However, it soon became clear that as a process, cash-to-quote was only one part of the chain. It eventually flows into the order-to-invoice, to cash collection, and ultimately it impacted customers. It was clear, according to McLean, that not enough thought was given to the whole process.
“So, we went through a re-implementation. We considered the viewpoints of all stakeholders – both upstream and downstream. The redesign ensured the hands-off between different teams in the end-to-end process was smooth and automated,” he added.
Don’t overlook the data in process optimisation
Another participant who is head of finance systems and solutions at an Asia energy company said it is important to take care that things do not get left behind during process optimisation.
“Based on my experience, no matter how many processes you change, what technology you put in there – keep track of your data – your data needs to be clean. Data hygiene is important. Data is the fuel that will go into your processes down to finance, which is usually at the tail end,” they explained.
In addition to data, the executive said control over governance and organisational readiness has taken a back seat in process optimisation and is usually forgotten.
“When you do changes, the front end may not understand what upstream actually requires
and eventually when option goes down to downstream and downstream goes all the way down to finance you will find that there's a lot of disconnects. And in the end, finance takes the brunt of all these issues.
“So, if you want to have something improved or changed on your processing technology, those are the three things that everybody should also keep pace with. You package all of it together to make things work. One thing that we are all moving towards now is setting the baselines, and finance has that ability to do so because we know what we want at the end – we work backwards to the front end that this is what we need as a basis, and this is how we are going to keep this.”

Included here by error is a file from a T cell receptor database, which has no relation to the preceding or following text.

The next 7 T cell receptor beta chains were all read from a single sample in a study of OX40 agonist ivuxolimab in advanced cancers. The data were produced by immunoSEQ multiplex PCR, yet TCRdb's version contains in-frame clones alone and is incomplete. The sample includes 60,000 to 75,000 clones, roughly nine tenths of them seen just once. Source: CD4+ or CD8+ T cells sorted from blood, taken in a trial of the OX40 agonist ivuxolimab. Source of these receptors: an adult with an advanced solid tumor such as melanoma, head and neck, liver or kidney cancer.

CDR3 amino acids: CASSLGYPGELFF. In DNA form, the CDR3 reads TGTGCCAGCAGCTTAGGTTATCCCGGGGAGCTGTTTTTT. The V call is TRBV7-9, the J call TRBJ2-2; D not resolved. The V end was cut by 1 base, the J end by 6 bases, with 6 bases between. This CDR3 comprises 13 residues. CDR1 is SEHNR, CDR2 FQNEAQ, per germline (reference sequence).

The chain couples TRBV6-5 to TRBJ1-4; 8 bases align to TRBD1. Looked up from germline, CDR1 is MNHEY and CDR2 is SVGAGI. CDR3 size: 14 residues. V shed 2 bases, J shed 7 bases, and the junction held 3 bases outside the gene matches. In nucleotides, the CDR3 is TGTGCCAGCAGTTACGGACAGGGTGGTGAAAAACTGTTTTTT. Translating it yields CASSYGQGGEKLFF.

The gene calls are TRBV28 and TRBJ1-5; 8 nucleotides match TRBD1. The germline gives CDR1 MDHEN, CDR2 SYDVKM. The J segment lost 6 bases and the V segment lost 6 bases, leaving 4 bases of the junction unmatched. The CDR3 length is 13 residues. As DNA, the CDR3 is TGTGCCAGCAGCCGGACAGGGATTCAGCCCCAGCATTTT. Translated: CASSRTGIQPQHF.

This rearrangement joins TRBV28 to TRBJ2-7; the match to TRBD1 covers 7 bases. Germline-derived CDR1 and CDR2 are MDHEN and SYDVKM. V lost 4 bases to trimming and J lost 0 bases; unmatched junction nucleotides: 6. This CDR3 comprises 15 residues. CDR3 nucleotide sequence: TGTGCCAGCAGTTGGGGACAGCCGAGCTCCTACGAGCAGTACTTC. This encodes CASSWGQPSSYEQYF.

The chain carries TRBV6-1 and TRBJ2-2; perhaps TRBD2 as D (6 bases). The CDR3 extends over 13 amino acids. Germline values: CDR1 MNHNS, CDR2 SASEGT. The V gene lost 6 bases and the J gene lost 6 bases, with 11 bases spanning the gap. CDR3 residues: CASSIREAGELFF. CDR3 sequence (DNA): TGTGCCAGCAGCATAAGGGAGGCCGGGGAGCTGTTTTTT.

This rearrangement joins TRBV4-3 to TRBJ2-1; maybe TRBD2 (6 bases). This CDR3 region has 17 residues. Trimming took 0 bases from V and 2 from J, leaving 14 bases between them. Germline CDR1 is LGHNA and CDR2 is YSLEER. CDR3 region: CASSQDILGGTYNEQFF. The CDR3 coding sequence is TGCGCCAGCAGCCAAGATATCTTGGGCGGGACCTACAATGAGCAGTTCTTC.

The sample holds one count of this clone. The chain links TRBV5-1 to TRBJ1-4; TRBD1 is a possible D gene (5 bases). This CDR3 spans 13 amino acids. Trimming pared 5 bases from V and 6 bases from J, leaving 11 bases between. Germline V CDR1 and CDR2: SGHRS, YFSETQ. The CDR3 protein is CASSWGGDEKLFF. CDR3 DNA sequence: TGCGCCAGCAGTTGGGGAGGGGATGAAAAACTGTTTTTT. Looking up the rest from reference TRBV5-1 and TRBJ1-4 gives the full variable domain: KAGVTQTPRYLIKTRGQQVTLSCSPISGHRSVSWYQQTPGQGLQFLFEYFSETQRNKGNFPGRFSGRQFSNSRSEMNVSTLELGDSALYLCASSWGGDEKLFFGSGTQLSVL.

Tying back to the integration layer
Meanwhile, whatever problem the finance organisation faces, there is a technology solution for it, according to Amit Verma, regional senior director & lead, Office of the CFO Solutions, APJ at SAP.
“How you adopt them is important. From that perspective, it is important that whatever technology you adopt, make sure that it’s something that ties back with your integration layer. That it is tied back with your processes.”
Verma said that at the end of any technology implementation and process optimisation, companies should not have “different islands” where their data are lying in a different system while their technologies are lying in another system.
“So, there should be an integrated way. There should be a single source of truth that should be there for all. Because at the end of the day, it is trust and transparency which matters for us as CFOs,” said Verma.